The anger felt by metered taxi drivers over Uber is misplaced, says the Movement, a grouping of drivers from the on-demand service.
In offering its condolences to the family of an Uber driver who died after his car was set alight recently, the Movement’s Teresa Munchick said metered taxi drivers were not justified in their grievances with those working for the service.
“Their main complaints are unfair competition and compliance regarding regulations.
“We do not set the prices or have anything to do with requirements, we are just drivers trying to make a living,” said Munchick.
“They are beating and burning their brothers and sisters. Uber does not own cars … we do and we are working very hard to pay for them.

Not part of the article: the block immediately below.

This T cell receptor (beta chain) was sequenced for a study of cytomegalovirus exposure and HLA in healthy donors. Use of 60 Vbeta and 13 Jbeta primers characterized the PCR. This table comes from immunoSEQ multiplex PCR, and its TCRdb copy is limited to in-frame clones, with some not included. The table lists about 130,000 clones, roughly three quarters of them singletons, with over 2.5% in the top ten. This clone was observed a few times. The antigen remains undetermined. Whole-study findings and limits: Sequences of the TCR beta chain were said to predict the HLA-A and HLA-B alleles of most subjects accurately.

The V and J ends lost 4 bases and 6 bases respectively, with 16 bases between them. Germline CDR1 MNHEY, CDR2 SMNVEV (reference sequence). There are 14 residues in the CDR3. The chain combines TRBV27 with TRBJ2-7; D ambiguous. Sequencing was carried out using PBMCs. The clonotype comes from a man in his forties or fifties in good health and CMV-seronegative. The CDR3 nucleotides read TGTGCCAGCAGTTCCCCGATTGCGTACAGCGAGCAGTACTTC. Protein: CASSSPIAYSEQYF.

“We feel we are not getting the protection we need from the police and there should be a visible police presence at hot spots like the Gautrain, with a zero tolerance policy for intimidation.
“There have been instances where intimidation has occurred in full police view. Police are often slow to attend incidents and sometimes do not respond at all.”
Munchick claimed police “sometimes refused to open cases” as there are too many similar incidents.
“A driver was told that although he had had petrol poured into and over his car, there was no damage, so he couldn’t open a case.”
The Movement has started a petition on change.org, which it intends delivering to Police Minister Fikile Mbalula, asking for police to intensify operations to safeguard drivers.